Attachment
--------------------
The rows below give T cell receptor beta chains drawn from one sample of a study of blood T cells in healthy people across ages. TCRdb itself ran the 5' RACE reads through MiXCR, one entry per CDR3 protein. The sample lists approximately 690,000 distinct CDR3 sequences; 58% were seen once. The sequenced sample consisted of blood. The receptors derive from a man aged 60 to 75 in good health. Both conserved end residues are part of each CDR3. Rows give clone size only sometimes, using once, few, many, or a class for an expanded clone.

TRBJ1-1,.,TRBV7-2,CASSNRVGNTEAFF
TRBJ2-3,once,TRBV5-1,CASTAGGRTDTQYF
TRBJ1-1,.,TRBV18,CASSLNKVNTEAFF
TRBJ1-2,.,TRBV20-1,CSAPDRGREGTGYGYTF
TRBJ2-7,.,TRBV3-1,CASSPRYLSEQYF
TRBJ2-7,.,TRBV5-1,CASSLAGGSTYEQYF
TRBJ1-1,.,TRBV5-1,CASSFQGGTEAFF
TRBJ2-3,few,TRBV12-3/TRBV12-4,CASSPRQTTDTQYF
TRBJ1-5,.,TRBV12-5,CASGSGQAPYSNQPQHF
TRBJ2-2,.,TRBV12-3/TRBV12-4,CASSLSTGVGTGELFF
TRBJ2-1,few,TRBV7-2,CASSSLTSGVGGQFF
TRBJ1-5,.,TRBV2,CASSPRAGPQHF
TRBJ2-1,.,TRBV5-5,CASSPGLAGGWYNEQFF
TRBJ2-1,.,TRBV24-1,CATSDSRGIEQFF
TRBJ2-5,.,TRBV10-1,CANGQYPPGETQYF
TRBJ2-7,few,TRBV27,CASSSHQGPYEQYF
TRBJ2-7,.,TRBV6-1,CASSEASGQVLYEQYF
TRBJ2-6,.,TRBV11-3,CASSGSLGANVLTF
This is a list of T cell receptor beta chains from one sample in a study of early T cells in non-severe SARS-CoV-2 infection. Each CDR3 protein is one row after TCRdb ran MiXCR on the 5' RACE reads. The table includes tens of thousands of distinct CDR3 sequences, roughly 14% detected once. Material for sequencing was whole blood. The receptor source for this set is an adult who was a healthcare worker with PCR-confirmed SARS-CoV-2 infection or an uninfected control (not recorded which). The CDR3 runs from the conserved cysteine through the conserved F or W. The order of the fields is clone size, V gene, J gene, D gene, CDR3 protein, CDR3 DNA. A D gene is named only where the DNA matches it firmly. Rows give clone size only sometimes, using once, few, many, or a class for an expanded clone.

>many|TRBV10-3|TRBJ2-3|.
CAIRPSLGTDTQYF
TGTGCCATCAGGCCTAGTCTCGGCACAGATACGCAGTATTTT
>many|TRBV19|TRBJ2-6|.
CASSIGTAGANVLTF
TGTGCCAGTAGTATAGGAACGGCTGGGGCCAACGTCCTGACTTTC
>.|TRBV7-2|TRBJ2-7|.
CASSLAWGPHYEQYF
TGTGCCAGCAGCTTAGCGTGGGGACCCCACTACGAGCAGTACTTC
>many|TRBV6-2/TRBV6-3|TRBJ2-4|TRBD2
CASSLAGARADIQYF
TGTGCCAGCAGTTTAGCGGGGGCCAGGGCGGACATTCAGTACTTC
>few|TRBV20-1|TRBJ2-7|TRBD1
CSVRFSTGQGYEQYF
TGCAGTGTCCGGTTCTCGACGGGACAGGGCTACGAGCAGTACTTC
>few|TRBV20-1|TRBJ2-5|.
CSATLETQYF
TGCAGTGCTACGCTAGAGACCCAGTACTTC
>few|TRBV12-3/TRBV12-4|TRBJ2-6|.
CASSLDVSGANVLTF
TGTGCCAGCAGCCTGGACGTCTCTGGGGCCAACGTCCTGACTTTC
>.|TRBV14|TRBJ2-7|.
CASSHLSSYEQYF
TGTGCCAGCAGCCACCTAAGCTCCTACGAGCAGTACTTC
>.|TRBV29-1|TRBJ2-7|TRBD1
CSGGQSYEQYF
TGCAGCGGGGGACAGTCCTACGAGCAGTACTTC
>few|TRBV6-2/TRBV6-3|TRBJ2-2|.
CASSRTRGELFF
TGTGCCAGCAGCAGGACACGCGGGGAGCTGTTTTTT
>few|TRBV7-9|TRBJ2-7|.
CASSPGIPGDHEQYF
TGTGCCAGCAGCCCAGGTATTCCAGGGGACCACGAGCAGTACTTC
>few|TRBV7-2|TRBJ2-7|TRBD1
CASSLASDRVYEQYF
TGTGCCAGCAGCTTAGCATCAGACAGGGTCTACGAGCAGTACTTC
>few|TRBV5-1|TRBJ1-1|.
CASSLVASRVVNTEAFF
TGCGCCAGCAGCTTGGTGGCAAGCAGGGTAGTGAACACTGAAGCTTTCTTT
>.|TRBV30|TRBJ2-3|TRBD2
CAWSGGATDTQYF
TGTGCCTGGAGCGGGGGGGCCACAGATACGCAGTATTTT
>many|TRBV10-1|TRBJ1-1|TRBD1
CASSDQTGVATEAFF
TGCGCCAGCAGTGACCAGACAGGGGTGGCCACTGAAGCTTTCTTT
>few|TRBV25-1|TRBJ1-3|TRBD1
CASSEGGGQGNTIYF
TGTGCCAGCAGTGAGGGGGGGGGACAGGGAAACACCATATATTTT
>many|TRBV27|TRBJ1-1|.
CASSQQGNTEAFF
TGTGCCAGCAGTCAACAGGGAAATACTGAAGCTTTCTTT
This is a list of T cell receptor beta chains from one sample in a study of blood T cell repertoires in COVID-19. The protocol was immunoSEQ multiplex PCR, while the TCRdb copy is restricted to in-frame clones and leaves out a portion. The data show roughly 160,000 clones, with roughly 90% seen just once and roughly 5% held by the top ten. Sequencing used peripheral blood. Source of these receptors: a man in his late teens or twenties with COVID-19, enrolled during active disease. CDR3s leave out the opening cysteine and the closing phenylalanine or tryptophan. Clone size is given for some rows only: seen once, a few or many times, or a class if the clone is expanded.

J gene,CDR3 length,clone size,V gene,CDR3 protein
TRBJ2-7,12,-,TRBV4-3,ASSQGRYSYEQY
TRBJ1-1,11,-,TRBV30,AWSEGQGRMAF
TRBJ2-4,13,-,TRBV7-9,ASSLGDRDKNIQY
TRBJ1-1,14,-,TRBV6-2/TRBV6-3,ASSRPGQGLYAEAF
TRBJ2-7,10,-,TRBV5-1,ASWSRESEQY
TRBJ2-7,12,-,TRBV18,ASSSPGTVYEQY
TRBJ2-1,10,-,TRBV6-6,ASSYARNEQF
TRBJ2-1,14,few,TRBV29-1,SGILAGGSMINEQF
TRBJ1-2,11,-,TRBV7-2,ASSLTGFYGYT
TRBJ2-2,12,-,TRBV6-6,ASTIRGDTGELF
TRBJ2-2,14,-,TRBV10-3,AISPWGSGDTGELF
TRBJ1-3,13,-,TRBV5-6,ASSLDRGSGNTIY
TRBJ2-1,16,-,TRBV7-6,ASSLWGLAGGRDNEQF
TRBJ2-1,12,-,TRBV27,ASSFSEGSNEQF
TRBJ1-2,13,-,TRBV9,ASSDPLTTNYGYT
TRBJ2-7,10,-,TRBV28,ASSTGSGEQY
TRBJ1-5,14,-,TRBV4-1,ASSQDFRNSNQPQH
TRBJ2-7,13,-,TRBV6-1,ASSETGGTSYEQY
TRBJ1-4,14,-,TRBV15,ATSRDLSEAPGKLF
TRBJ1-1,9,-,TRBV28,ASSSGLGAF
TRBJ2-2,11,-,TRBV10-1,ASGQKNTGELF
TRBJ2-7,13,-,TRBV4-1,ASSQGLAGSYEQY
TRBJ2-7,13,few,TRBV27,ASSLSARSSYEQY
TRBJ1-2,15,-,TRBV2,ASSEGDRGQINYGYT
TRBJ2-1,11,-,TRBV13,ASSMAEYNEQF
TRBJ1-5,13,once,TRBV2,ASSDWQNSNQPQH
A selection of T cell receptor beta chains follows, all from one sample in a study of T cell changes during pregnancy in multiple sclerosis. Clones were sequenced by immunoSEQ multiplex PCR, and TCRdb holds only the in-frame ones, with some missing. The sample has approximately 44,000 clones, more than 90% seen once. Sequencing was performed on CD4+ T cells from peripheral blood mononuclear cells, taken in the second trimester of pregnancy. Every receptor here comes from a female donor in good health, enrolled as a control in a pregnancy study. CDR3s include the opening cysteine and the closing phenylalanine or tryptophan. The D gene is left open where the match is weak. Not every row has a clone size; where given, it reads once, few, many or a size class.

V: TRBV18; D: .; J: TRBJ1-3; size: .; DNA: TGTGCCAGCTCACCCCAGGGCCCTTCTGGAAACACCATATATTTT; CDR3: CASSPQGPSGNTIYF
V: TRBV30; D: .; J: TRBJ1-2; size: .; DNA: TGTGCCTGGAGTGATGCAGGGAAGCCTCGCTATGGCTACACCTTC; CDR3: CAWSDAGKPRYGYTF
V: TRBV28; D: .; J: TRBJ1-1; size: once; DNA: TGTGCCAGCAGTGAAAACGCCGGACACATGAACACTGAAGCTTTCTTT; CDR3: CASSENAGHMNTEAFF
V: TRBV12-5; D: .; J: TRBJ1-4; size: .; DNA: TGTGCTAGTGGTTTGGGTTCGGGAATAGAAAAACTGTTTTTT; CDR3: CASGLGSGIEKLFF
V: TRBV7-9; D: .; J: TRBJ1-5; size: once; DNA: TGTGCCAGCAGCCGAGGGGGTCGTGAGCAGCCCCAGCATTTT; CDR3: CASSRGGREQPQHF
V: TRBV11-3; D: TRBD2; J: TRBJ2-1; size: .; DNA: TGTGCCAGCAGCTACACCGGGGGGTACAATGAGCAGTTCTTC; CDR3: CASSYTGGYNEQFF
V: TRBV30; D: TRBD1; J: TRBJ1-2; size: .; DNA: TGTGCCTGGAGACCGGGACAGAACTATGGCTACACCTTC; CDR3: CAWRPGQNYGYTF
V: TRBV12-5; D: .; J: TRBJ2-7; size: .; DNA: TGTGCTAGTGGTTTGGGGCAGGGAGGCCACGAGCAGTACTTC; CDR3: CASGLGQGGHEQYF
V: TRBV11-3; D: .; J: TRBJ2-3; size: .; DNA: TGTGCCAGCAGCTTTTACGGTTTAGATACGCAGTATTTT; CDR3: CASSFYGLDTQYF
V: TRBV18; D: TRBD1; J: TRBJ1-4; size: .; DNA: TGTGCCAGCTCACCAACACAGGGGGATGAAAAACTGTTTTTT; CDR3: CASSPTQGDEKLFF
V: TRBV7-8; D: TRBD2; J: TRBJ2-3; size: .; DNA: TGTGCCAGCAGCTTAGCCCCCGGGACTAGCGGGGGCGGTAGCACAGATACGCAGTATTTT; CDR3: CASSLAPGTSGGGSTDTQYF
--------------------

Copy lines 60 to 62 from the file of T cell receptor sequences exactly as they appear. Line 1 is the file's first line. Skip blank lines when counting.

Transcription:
>.|TRBV30|TRBJ2-3|TRBD2
CAWSGGATDTQYF
TGTGCCTGGAGCGGGGGGGCCACAGATACGCAGTATTTT